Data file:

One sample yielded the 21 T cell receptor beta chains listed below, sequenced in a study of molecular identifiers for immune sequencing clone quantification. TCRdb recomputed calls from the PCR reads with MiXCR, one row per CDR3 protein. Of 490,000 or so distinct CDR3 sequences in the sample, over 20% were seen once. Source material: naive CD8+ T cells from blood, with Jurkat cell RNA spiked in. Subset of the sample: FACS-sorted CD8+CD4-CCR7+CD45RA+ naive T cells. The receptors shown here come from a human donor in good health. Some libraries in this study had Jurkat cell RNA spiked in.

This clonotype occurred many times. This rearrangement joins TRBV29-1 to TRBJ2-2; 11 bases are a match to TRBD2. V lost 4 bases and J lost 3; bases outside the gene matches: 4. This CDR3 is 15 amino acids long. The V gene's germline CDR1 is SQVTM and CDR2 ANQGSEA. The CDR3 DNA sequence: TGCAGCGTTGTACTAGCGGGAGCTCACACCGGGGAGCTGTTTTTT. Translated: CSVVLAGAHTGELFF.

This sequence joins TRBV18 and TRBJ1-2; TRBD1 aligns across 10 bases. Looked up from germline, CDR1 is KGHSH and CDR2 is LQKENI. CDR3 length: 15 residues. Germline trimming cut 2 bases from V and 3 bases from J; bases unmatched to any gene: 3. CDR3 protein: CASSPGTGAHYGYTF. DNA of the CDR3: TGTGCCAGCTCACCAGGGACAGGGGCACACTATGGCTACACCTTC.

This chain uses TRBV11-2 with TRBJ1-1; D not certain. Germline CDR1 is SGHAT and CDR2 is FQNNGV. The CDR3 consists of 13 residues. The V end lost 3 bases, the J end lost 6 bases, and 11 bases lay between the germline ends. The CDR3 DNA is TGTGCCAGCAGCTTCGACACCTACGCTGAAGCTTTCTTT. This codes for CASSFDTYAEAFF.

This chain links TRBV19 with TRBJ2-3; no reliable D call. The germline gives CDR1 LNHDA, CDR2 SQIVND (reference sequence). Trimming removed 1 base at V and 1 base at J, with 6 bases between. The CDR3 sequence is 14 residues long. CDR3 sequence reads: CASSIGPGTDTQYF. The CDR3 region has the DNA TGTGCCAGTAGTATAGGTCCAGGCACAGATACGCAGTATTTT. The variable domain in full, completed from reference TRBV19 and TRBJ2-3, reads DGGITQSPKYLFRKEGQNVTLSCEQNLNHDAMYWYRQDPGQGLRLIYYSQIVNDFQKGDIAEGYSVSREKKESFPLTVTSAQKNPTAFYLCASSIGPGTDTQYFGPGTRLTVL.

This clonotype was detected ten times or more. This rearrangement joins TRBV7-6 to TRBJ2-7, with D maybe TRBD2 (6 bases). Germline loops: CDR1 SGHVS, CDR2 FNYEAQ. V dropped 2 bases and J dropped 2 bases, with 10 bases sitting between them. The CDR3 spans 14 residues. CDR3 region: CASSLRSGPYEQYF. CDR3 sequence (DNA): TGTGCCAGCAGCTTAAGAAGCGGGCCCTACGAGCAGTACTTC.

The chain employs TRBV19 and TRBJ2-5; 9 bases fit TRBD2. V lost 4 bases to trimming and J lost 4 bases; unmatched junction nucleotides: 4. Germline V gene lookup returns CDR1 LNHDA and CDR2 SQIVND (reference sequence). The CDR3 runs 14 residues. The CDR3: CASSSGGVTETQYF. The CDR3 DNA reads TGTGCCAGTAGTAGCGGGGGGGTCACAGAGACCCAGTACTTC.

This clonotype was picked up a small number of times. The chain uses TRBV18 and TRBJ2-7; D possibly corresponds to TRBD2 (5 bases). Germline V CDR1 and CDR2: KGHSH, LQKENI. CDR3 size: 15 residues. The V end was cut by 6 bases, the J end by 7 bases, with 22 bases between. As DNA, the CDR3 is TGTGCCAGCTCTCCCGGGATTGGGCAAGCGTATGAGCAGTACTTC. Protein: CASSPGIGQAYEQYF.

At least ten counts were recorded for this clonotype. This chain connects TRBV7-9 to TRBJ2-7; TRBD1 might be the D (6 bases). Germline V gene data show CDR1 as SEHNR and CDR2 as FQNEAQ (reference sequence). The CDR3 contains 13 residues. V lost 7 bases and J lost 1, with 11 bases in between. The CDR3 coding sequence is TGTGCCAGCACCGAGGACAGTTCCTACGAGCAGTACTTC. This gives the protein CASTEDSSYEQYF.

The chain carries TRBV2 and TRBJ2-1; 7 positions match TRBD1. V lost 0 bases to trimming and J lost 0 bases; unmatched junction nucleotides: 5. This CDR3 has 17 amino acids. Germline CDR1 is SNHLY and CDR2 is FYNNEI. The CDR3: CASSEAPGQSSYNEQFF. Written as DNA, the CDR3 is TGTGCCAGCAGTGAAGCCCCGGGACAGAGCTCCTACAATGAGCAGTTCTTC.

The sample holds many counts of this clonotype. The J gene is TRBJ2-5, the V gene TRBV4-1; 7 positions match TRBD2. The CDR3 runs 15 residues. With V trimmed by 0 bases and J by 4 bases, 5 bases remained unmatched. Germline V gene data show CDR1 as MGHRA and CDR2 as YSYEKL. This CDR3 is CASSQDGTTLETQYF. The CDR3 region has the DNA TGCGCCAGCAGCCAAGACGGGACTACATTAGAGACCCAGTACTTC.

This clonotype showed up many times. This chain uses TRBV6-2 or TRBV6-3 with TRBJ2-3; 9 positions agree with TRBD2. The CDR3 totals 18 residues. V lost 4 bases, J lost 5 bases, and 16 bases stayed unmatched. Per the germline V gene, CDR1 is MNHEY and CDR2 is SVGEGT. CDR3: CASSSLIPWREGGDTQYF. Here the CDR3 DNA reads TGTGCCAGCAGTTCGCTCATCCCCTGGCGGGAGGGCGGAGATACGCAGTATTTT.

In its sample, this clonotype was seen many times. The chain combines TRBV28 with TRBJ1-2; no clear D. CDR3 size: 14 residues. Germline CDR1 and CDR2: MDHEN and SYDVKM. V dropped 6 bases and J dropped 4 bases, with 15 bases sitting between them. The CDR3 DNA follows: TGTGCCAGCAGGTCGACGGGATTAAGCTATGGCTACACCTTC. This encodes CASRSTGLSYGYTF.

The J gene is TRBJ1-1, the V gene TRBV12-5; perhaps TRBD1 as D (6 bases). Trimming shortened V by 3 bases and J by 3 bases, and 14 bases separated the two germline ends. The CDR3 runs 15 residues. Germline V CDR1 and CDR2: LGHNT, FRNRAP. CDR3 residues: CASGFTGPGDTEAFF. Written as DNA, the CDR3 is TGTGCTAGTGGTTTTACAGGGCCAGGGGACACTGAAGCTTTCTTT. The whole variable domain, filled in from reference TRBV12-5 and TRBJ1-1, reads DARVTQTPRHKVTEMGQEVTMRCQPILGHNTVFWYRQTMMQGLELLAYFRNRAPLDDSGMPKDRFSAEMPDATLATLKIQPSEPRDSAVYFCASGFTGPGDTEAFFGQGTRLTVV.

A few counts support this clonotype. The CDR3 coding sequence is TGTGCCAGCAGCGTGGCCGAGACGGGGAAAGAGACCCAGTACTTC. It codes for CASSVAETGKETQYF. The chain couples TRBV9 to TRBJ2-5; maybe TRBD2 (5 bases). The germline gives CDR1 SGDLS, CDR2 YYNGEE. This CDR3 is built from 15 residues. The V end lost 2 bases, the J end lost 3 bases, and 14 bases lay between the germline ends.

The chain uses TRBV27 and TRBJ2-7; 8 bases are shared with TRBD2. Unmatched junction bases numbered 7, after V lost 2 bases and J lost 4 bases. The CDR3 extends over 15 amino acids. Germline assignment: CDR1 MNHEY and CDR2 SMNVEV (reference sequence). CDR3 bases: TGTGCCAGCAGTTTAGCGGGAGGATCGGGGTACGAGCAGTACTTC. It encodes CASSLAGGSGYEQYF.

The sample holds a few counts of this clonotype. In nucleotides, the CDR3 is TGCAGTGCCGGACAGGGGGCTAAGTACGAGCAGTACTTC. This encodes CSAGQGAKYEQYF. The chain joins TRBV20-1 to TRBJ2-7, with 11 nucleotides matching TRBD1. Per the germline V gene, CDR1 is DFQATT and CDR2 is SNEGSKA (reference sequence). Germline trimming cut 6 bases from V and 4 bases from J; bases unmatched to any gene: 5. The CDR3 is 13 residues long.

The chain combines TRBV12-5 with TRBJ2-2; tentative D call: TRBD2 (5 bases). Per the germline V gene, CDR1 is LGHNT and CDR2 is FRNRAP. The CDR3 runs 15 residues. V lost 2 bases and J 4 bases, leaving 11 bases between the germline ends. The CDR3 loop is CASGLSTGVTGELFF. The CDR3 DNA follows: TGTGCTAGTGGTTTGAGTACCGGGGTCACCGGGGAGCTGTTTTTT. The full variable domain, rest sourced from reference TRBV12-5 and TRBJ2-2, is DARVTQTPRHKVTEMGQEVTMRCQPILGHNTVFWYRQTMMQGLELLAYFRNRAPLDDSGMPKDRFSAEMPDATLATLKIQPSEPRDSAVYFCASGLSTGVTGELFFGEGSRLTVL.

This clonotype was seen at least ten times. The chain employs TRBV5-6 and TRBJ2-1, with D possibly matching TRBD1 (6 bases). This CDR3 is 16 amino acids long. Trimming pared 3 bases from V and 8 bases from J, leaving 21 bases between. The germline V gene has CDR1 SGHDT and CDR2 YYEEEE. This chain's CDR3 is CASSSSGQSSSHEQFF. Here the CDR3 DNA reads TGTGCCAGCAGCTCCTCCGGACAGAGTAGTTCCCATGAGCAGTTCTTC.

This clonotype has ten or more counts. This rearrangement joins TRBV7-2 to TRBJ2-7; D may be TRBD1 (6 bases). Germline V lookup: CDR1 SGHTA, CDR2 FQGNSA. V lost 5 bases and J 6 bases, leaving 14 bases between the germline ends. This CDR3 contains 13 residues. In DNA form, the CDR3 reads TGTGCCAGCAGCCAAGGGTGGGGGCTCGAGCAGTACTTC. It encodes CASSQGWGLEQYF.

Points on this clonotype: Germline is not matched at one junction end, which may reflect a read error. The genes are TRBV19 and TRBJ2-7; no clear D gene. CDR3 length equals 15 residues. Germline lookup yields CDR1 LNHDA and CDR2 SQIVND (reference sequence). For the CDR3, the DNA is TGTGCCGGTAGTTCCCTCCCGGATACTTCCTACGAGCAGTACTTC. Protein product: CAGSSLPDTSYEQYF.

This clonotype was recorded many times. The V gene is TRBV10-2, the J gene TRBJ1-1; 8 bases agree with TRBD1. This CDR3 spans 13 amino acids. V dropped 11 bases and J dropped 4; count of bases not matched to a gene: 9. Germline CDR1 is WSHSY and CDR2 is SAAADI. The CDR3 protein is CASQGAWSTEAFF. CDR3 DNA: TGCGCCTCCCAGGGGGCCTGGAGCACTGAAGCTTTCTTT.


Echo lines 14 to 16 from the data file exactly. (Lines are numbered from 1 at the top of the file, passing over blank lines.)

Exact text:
The J gene is TRBJ1-1, the V gene TRBV12-5; perhaps TRBD1 as D (6 bases). Trimming shortened V by 3 bases and J by 3 bases, and 14 bases separated the two germline ends. The CDR3 runs 15 residues. Germline V CDR1 and CDR2: LGHNT, FRNRAP. CDR3 residues: CASGFTGPGDTEAFF. Written as DNA, the CDR3 is TGTGCTAGTGGTTTTACAGGGCCAGGGGACACTGAAGCTTTCTTT. The whole variable domain, filled in from reference TRBV12-5 and TRBJ1-1, reads DARVTQTPRHKVTEMGQEVTMRCQPILGHNTVFWYRQTMMQGLELLAYFRNRAPLDDSGMPKDRFSAEMPDATLATLKIQPSEPRDSAVYFCASGFTGPGDTEAFFGQGTRLTVV.

A few counts support this clonotype. The CDR3 coding sequence is TGTGCCAGCAGCGTGGCCGAGACGGGGAAAGAGACCCAGTACTTC. It codes for CASSVAETGKETQYF. The chain couples TRBV9 to TRBJ2-5; maybe TRBD2 (5 bases). The germline gives CDR1 SGDLS, CDR2 YYNGEE. This CDR3 is built from 15 residues. The V end lost 2 bases, the J end lost 3 bases, and 14 bases lay between the germline ends.

The chain uses TRBV27 and TRBJ2-7; 8 bases are shared with TRBD2. Unmatched junction bases numbered 7, after V lost 2 bases and J lost 4 bases. The CDR3 extends over 15 amino acids. Germline assignment: CDR1 MNHEY and CDR2 SMNVEV (reference sequence). CDR3 bases: TGTGCCAGCAGTTTAGCGGGAGGATCGGGGTACGAGCAGTACTTC. It encodes CASSLAGGSGYEQYF.